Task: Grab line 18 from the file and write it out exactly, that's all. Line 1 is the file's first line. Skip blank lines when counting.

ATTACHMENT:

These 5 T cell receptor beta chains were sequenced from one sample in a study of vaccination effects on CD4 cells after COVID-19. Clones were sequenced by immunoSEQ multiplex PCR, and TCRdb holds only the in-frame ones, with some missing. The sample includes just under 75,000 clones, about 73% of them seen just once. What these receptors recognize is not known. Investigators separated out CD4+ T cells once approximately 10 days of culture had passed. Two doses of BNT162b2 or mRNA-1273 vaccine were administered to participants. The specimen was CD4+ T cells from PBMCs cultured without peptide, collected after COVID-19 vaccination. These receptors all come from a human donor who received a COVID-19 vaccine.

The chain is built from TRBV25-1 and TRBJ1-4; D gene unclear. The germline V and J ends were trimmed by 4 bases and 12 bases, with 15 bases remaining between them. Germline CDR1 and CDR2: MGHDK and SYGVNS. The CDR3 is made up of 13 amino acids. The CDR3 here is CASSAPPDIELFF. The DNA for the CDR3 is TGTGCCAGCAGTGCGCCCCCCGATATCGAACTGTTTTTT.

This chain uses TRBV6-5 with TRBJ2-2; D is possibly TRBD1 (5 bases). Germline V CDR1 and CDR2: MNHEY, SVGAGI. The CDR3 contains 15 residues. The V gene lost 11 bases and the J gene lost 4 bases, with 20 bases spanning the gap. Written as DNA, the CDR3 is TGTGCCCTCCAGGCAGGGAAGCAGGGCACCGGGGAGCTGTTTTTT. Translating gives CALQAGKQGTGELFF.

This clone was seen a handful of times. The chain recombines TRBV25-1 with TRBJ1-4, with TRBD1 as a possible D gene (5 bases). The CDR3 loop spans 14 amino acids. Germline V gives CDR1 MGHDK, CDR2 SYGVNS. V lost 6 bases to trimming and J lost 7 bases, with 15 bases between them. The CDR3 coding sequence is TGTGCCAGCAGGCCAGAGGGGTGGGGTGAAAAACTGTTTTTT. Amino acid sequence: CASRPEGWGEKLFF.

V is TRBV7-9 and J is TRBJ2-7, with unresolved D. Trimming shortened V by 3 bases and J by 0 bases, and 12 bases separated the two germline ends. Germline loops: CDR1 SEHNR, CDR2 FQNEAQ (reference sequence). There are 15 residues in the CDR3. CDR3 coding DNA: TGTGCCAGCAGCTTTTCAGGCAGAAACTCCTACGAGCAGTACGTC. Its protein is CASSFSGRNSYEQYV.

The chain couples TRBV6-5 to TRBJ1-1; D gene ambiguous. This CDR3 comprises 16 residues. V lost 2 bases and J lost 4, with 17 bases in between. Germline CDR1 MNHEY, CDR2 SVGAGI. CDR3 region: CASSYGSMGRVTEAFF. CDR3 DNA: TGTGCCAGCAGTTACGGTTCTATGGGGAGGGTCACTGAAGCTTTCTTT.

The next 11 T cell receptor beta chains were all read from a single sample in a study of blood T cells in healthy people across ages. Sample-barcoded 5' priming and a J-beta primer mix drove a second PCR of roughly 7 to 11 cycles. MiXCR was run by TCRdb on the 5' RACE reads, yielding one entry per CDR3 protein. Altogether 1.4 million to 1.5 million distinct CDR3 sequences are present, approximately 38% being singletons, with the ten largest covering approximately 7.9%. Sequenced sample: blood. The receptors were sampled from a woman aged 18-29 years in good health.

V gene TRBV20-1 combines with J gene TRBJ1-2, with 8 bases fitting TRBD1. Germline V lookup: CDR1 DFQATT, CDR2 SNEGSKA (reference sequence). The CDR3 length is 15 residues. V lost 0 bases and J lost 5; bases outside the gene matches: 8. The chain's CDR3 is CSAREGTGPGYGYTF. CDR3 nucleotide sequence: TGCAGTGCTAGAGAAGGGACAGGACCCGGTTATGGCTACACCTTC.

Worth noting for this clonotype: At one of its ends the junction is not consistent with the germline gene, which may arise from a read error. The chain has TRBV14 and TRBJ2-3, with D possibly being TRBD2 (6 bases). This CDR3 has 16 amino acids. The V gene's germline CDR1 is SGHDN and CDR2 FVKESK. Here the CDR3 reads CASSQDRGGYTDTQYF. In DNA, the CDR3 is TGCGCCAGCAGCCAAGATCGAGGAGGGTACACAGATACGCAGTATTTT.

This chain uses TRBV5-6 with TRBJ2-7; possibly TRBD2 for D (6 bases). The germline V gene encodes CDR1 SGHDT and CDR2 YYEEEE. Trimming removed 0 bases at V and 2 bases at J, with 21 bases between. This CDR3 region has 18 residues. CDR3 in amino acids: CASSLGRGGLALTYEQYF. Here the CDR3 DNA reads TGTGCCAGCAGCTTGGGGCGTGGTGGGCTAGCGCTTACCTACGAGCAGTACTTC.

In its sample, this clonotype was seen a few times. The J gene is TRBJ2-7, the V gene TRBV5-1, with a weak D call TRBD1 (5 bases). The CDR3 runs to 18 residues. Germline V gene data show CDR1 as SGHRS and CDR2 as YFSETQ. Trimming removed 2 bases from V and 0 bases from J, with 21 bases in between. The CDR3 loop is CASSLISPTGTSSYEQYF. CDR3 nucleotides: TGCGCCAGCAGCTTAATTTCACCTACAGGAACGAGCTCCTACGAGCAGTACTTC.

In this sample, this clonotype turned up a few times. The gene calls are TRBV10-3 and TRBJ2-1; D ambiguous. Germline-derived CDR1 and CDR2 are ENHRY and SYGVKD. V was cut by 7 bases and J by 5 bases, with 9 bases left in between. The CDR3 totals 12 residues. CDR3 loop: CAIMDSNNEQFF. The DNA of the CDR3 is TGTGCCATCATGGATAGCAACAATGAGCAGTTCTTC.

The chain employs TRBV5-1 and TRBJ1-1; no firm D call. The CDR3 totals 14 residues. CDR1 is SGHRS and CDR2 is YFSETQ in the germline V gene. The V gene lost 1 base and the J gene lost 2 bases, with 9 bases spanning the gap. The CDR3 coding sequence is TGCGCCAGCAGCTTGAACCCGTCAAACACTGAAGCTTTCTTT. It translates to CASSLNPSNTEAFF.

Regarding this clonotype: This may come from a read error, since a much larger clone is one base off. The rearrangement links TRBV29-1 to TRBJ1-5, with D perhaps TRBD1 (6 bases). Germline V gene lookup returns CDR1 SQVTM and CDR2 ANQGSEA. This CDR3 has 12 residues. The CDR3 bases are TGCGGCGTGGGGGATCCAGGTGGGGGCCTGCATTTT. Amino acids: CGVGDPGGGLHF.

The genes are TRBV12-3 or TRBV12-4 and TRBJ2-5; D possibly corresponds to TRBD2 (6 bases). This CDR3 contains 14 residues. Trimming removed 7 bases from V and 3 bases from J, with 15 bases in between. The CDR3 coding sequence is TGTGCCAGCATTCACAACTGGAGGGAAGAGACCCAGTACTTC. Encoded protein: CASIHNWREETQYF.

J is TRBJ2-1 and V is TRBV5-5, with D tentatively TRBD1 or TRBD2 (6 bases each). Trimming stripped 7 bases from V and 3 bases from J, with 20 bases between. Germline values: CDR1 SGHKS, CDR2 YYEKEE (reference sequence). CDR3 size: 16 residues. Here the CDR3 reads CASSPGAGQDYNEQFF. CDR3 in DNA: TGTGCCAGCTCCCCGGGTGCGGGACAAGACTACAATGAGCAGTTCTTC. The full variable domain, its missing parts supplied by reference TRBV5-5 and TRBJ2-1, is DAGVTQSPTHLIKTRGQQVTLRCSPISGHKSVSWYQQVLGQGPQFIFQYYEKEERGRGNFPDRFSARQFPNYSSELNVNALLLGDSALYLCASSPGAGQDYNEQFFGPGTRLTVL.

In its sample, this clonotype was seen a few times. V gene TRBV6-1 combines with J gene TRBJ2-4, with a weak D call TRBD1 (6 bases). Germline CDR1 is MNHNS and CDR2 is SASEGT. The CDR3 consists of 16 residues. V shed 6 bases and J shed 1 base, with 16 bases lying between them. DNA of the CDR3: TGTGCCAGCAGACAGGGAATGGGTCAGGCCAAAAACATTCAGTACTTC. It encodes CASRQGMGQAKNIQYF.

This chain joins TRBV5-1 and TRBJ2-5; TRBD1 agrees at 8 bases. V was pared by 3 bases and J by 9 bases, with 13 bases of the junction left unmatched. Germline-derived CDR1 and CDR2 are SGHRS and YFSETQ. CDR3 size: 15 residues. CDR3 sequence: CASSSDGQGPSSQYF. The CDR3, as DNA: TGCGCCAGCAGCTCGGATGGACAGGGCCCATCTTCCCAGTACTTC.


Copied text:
This chain joins TRBV5-1 and TRBJ2-5; TRBD1 agrees at 8 bases. V was pared by 3 bases and J by 9 bases, with 13 bases of the junction left unmatched. Germline-derived CDR1 and CDR2 are SGHRS and YFSETQ. CDR3 size: 15 residues. CDR3 sequence: CASSSDGQGPSSQYF. The CDR3, as DNA: TGCGCCAGCAGCTCGGATGGACAGGGCCCATCTTCCCAGTACTTC.